Every once in a while, I like to imagine what I’d do if I were in charge of Disney. (This is beyond things like “be the first US studio to have open and honest accounting practices” and “run a program for young performers to teach them how to grow up without self-destructing” and things like that, you understand.) This time, the thought was brought on by a discussion of The Princess and the Frog and a realization about how in-depth the world-building is on it and how you could do an actually good movie, or even series, about Tiana and Charlotte and their friendship, which is realistic-feeling and yet deeply surprising given the time and place the movie is set. Yet it’s not something the people at Disney seem likely to consider for their spin-off and sequel fixation.
You see, I don’t inherently have a problem with spin-offs and sequels and remakes. I just think they should exist for a reason beyond “I would like fat sacks of cash.” Sure, cashing in on nostalgia will get you money, at least quite a lot of the time, but if all you have to add to the idea is “I bet this will make us money,” that’s not a good enough reason. You need something to say, something to add, something to consider. I think you should also have a clear understanding of what does and doesn’t work about the original, which it seems to me a lot of the remakes don’t.
So. If you have to do a live-action remake of a beloved animated classic, why not start with one involving humans? Don’t do The Lion King, do Snow White. But don’t just repeat Snow White the way it was only with creepy visuals, the way they did Beauty and the Beast—remember that the story has a long, involved history before you get to Disney and that there’s more than one way of telling it. After all, the animated Disney Beauty and the Beast shares DNA with the Cocteau version and the Robin McKinley novel Beauty and all sorts of other tellings. Where Aladdin went wrong was by just trying to be the 1992 version. But you can’t recapture Robin Williams, so go somewhere else and don’t even try.
If you have to do a remake of a live action movie, take one with interesting bones that’s a failure. (Here bear in mind that I’m one of those rare people who likes the original Pete’s Dragon better.) Tell The Castaway Cowboy with giving agency to its Hawaiians. Tell The Black Hole while shedding its weird robot issues and giving personalities to the humans. Tell The Million Dollar Duck without being misogynist about it. But leave the basic frameworks in place; Pete’s Dragon wasn’t really Pete’s Dragon; it was a completely different movie with the name slapped on it, and I can’t imagine there’s enough Pete’s Dragon nostalgia to cash in on the name alone.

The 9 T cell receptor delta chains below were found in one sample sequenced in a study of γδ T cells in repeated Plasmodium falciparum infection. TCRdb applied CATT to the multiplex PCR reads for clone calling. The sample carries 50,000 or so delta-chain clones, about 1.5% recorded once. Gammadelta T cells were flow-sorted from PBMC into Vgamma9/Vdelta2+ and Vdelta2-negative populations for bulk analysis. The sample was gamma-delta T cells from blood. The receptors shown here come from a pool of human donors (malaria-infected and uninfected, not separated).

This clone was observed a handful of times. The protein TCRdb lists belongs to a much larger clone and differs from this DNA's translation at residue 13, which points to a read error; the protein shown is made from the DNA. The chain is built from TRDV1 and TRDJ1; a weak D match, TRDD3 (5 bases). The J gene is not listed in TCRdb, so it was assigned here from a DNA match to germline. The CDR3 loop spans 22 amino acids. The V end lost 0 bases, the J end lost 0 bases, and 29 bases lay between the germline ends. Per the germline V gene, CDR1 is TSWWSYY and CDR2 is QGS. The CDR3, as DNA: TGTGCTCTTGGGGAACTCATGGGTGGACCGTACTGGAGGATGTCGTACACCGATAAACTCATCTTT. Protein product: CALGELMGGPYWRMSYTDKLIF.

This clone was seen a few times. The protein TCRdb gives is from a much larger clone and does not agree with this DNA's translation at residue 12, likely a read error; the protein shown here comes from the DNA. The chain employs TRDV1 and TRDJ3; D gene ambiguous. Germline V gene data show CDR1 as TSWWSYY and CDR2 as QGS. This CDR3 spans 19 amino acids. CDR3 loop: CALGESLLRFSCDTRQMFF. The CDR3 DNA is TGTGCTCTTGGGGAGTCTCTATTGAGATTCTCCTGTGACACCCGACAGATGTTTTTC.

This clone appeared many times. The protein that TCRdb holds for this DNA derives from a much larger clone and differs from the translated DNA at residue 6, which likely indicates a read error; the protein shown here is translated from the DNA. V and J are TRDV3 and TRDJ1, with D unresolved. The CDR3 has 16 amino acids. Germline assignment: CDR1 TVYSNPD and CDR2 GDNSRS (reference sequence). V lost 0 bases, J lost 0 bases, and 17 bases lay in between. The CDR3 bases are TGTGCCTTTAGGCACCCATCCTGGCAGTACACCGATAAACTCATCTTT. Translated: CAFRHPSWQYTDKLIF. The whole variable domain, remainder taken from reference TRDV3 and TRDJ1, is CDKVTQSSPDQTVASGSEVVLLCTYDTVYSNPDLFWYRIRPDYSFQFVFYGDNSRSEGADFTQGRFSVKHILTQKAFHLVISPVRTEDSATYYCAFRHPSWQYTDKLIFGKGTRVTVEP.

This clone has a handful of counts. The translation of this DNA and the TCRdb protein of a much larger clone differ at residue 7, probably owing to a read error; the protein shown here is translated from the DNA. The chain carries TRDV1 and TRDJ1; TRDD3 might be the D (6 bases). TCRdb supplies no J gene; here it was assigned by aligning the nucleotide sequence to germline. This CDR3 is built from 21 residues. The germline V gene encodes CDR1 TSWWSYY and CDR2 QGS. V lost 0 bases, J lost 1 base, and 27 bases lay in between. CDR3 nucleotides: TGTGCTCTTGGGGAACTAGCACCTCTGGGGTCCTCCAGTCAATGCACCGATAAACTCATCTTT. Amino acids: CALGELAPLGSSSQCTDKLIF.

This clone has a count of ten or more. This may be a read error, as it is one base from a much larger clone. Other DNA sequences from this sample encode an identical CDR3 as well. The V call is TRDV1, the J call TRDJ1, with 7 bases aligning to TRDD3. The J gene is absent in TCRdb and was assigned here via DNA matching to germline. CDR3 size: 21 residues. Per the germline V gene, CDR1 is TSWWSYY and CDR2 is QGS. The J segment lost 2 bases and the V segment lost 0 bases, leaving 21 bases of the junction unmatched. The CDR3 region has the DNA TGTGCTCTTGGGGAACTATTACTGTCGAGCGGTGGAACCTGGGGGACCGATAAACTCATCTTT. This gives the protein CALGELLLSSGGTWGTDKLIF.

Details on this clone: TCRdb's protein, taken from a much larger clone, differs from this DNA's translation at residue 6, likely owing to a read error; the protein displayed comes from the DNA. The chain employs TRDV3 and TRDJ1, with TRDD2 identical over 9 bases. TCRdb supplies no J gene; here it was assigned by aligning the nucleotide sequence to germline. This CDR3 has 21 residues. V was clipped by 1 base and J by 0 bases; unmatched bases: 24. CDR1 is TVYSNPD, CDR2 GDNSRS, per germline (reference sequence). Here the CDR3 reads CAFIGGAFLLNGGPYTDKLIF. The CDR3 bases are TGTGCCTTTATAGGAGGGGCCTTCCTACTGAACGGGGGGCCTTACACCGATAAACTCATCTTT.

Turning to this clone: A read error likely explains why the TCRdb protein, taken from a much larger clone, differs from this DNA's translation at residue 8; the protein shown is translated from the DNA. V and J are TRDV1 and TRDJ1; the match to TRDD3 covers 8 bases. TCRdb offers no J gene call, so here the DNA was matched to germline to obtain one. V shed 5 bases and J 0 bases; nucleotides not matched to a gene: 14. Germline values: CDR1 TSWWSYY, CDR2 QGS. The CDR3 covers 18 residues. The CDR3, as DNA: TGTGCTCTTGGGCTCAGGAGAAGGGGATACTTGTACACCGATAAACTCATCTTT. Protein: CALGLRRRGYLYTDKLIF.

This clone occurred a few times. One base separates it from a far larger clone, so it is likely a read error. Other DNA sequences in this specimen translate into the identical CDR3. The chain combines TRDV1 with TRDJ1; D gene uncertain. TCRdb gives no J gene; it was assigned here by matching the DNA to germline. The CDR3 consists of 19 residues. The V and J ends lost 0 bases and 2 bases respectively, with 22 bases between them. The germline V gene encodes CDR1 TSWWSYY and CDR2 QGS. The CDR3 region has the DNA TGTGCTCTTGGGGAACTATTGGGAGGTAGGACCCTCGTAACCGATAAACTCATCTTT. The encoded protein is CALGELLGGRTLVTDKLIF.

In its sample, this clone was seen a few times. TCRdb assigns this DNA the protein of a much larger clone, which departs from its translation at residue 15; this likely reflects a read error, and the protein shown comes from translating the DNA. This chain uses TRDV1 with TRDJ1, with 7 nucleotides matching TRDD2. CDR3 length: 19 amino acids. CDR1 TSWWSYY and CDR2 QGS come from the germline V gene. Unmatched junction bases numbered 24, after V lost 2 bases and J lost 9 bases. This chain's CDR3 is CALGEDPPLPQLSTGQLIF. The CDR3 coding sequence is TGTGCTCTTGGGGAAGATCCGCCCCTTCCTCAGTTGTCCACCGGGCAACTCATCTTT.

If you have to do a sequel about the characters in a successful franchise, make sure there’s a story to be told instead of just retelling the same story only not. (Remember that Frozen 2 has not yet come out and I’m not saying that’s what it’s going to be, but I’m thinking of some of the direct-to-video sequels from ten and twenty years ago.) Imagine a buddy comedy about Tiana and Charlotte. There are plenty of Arthurian legends where you can plug in Wart of The Sword in the Stone. And, heck, The Rescuers Down Under is a fine example of what I’m talking about, and it would have worked for The Great Mouse Detective as well. There are more Basil of Baker street books you can adapt and make even a series out of.
Above all, if you have to look at a past work, consider what it says about racial and sexual politics. It’s always been fascinating to me that Charlotte still considers herself friends with Tiana in a New Orleans of the 1920s—she is a wealthy white woman who will not stop being friends with someone she loves just because Tiana is a poor black woman. I’m not saying Charlotte should have attitudes of a woman a century ahead of her time, but maybe realize that she’s basically throwing money at Tiana’s problems because she can and have her acknowledge that. Or if you’re going to redo The Aristocats, which I expect to hear just about any minute now, take all the awful stereotypes out of “Ev’rybody Wants to Be a Cat.”
Would I prefer that Disney just made more originals? Yes. Yes, I would. There are plenty of fairy tales that they haven’t done. And that’s whether they choose to go the Snow White or Sleeping Beauty route and just tell the story or the Tangled or Frozen route and tell it a different way. Or Moana—speaking of movies where you could explore the heck out of the universe—and create a whole new story involving a character from folklore. I’ve got a book I could loan Disney, if they’re looking for inspiration. I have a bunch of them, in fact.
But okay. If You Have To, there are places to do sequels, remakes, and spin-offs that would work better and feel less unimaginative than a lot of what Disney’s been offering lately. It’s sad that it’s a word I feel comfortable applying to a lot of Disney efforts. In a way, it’s more dispiriting than the era of things like Sammy—The Way-Out Seal; at least that was something approaching original. Even if it wasn’t actually any good, either.